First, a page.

Showing posts with the label opinions

Do You Have an Opinion or a Persuasive Argument?

What makes the difference between an opinion and a persuasive argument? People love their opinions, but are based on thoughts, feelings, and wishes of the individual and don’t always have validity. It doesn’t matter if one is in college, a seasoned manager or running for political office, creating a persuasive argument leads to credibility. Their emotions may drive people, but it is their logic that makes them worthy of your ear. Persuasive arguments are reinforced by substantial information that is reasonable and logical in its construction of the conclusion. The average person can see the argument as reasonable based on shared knowledge. They can follow the information and make the same conclusion as the speaker. Opinions based on emotions and quick judgments often lack enough supportive information to be worthy of attention. They can use emotions to draw a crowd into a frenzy but lose their appeal once people start to question the logic. Over time, the emotional appeal f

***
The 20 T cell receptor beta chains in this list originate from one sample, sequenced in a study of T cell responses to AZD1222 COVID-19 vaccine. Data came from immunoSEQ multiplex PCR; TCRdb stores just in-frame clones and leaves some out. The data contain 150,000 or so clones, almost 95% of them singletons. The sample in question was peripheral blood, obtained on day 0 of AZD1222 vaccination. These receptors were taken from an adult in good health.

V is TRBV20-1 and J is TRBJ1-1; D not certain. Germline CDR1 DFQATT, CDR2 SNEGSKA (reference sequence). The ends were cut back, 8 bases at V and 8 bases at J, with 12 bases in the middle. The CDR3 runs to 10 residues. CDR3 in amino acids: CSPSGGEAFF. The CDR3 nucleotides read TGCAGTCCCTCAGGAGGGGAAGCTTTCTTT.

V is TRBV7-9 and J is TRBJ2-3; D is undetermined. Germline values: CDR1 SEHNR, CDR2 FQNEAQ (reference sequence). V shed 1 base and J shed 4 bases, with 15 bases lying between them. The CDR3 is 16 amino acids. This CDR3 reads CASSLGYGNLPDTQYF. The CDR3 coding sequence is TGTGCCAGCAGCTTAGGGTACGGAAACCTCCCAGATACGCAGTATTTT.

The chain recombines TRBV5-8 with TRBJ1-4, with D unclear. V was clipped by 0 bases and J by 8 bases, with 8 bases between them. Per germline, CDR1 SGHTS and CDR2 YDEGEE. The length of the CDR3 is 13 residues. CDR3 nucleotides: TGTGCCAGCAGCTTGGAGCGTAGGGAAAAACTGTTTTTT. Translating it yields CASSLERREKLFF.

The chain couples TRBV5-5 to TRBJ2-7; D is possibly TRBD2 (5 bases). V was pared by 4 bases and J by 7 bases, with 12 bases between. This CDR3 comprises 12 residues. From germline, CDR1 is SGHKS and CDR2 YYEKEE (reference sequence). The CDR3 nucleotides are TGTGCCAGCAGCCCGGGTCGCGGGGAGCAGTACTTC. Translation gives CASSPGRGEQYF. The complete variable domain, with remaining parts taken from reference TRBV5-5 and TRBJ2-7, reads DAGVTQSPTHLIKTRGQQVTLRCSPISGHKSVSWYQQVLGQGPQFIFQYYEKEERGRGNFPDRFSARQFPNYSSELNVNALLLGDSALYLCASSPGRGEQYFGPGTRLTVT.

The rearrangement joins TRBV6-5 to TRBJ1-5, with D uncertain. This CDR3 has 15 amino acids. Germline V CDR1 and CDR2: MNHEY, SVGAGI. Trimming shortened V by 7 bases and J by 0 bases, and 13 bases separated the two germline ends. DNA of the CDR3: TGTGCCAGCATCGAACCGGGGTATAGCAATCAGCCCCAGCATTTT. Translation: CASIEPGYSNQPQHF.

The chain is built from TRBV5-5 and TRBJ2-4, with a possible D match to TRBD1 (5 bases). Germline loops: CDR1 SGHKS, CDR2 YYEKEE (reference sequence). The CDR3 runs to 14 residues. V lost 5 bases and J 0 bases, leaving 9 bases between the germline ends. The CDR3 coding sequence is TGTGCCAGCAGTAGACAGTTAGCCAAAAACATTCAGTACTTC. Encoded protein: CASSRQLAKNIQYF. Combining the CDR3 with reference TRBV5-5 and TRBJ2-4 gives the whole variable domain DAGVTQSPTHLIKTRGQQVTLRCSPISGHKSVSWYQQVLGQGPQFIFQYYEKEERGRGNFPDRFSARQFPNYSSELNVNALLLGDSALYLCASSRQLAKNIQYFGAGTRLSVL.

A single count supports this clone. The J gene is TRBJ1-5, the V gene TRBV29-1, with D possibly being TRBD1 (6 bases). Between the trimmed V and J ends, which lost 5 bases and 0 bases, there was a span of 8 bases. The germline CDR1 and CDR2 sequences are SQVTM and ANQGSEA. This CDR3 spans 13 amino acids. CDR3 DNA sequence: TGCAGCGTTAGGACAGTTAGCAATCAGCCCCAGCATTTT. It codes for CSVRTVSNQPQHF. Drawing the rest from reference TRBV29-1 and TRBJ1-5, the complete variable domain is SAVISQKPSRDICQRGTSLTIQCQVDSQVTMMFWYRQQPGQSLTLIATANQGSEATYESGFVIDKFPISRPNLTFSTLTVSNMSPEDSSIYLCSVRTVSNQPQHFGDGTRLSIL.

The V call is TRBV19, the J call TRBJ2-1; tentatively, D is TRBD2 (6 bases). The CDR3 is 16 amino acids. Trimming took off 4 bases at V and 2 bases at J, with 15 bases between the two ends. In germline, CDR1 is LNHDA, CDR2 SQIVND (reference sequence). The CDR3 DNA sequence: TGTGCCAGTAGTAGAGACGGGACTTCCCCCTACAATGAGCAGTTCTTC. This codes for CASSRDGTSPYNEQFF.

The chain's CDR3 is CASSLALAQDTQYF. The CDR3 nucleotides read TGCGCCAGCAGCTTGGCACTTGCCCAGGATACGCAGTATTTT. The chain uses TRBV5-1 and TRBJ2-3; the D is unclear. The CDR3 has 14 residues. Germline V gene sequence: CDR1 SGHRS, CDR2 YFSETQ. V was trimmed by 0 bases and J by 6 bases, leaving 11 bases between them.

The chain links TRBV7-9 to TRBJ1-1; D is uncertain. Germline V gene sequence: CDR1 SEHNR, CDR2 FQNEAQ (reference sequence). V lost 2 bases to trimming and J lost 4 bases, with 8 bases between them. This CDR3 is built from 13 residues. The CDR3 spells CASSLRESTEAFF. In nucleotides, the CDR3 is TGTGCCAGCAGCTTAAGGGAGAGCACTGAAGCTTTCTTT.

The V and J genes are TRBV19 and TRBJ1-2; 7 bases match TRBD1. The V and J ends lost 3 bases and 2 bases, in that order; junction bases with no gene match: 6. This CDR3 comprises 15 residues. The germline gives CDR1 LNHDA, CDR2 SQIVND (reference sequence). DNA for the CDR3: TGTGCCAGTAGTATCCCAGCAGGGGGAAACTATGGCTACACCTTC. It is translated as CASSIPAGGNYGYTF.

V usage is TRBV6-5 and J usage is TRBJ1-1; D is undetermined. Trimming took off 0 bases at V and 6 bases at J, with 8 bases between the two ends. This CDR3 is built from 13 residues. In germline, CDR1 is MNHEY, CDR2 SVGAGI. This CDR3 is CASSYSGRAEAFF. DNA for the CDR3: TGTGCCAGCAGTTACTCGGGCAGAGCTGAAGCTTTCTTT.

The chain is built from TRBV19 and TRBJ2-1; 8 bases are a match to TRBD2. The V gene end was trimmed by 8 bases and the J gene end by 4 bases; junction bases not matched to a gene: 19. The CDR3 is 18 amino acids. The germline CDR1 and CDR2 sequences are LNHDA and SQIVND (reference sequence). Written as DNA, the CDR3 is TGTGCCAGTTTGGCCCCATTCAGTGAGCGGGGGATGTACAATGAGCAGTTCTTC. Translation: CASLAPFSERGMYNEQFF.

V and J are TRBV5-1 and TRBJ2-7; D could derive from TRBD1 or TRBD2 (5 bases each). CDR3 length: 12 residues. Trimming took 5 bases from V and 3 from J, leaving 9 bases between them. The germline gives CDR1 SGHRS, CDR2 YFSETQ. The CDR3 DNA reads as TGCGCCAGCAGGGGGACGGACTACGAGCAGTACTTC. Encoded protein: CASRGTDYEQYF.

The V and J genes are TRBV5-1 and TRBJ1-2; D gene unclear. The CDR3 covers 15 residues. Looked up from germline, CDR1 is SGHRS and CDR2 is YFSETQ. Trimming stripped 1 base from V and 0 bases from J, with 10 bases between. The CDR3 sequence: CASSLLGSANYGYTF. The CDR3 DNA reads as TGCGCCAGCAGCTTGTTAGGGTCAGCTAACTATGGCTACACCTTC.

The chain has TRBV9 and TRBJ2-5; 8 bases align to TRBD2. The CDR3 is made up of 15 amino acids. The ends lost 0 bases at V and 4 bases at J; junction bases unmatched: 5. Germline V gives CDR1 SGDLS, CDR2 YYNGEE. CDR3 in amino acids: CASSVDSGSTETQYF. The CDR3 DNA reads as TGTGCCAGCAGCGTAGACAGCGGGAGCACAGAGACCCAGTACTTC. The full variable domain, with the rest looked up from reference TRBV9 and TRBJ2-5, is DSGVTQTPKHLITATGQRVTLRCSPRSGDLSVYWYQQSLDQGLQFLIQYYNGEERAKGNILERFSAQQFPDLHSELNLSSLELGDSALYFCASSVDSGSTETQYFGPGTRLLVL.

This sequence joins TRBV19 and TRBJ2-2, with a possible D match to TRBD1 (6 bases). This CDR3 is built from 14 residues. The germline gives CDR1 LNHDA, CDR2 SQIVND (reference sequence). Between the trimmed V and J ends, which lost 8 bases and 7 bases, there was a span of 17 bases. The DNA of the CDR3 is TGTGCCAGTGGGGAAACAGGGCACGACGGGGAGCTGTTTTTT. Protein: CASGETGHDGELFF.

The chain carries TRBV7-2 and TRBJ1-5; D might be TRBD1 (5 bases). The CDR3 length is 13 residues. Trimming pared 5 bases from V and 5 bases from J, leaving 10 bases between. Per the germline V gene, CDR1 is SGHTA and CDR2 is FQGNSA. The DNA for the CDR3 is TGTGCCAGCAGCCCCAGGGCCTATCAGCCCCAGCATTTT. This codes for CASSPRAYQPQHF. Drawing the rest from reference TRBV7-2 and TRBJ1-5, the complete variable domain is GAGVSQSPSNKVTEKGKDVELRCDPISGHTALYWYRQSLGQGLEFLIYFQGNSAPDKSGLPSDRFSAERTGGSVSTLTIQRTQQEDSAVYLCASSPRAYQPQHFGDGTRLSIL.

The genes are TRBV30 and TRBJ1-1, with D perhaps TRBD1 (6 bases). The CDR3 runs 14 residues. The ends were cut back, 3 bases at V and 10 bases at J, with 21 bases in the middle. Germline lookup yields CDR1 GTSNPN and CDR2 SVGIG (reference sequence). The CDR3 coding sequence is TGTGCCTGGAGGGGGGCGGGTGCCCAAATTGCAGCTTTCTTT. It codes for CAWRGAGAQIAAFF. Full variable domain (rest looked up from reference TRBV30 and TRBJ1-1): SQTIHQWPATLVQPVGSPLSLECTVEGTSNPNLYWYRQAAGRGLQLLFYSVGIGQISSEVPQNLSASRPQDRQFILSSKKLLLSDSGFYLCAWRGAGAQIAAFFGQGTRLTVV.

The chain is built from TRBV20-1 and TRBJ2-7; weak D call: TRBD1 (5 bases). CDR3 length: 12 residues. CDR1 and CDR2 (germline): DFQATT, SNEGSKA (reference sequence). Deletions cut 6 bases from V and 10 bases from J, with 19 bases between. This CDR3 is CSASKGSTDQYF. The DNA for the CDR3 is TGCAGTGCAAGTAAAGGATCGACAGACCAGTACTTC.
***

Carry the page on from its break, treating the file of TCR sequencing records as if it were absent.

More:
How Social Position Empowers Our Opinions

Sharing knowledge and information is an important part of learning and development in society. Active members improve upon the social construction of knowledge. The same process occurs in all groups regardless if it is a network of friends, a classroom, or on a macro social setting. A study in the Academy of Management Learning & Education brings forward the idea that social position determines whether or not we participate or withhold information in discussions (Yi-Shun, et. al., 2014). Think for a moment how we sit among our friends and discuss life events and seek to create social agreement on those issues. Sometimes these may be personal issues while at other times they are more functional in nature like business or politics. Providing information and sharing perspectives is a natural part of that process as each member evaluates this information and comes to a conclusion. Eventually a shared coconscious will evolve where negotiated understandings solidify into a